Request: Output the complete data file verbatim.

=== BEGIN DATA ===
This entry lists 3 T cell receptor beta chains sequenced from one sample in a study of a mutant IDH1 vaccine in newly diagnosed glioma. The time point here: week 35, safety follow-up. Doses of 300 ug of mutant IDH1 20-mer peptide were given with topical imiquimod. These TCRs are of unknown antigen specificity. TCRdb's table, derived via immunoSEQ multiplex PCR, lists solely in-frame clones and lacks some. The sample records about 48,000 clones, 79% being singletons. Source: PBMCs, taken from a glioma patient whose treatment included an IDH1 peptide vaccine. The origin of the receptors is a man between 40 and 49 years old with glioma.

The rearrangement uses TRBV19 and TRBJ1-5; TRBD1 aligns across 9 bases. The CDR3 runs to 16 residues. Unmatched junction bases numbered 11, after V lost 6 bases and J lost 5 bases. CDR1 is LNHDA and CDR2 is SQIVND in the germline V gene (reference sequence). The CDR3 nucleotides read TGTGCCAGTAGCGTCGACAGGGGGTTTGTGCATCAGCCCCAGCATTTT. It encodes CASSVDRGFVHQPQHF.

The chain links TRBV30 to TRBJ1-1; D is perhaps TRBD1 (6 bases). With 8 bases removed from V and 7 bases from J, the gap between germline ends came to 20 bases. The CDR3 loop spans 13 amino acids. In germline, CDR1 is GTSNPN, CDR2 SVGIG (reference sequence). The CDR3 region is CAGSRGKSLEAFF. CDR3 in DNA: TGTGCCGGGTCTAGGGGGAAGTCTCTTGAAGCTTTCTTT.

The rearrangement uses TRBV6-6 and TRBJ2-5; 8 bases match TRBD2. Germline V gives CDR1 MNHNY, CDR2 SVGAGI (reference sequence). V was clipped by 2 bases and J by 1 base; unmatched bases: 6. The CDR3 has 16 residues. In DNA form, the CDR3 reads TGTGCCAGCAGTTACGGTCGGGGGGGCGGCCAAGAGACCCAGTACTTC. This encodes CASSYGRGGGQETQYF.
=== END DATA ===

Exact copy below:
This entry lists 3 T cell receptor beta chains sequenced from one sample in a study of a mutant IDH1 vaccine in newly diagnosed glioma. The time point here: week 35, safety follow-up. Doses of 300 ug of mutant IDH1 20-mer peptide were given with topical imiquimod. These TCRs are of unknown antigen specificity. TCRdb's table, derived via immunoSEQ multiplex PCR, lists solely in-frame clones and lacks some. The sample records about 48,000 clones, 79% being singletons. Source: PBMCs, taken from a glioma patient whose treatment included an IDH1 peptide vaccine. The origin of the receptors is a man between 40 and 49 years old with glioma.

The rearrangement uses TRBV19 and TRBJ1-5; TRBD1 aligns across 9 bases. The CDR3 runs to 16 residues. Unmatched junction bases numbered 11, after V lost 6 bases and J lost 5 bases. CDR1 is LNHDA and CDR2 is SQIVND in the germline V gene (reference sequence). The CDR3 nucleotides read TGTGCCAGTAGCGTCGACAGGGGGTTTGTGCATCAGCCCCAGCATTTT. It encodes CASSVDRGFVHQPQHF.

The chain links TRBV30 to TRBJ1-1; D is perhaps TRBD1 (6 bases). With 8 bases removed from V and 7 bases from J, the gap between germline ends came to 20 bases. The CDR3 loop spans 13 amino acids. In germline, CDR1 is GTSNPN, CDR2 SVGIG (reference sequence). The CDR3 region is CAGSRGKSLEAFF. CDR3 in DNA: TGTGCCGGGTCTAGGGGGAAGTCTCTTGAAGCTTTCTTT.

The rearrangement uses TRBV6-6 and TRBJ2-5; 8 bases match TRBD2. Germline V gives CDR1 MNHNY, CDR2 SVGAGI (reference sequence). V was clipped by 2 bases and J by 1 base; unmatched bases: 6. The CDR3 has 16 residues. In DNA form, the CDR3 reads TGTGCCAGCAGTTACGGTCGGGGGGGCGGCCAAGAGACCCAGTACTTC. This encodes CASSYGRGGGQETQYF.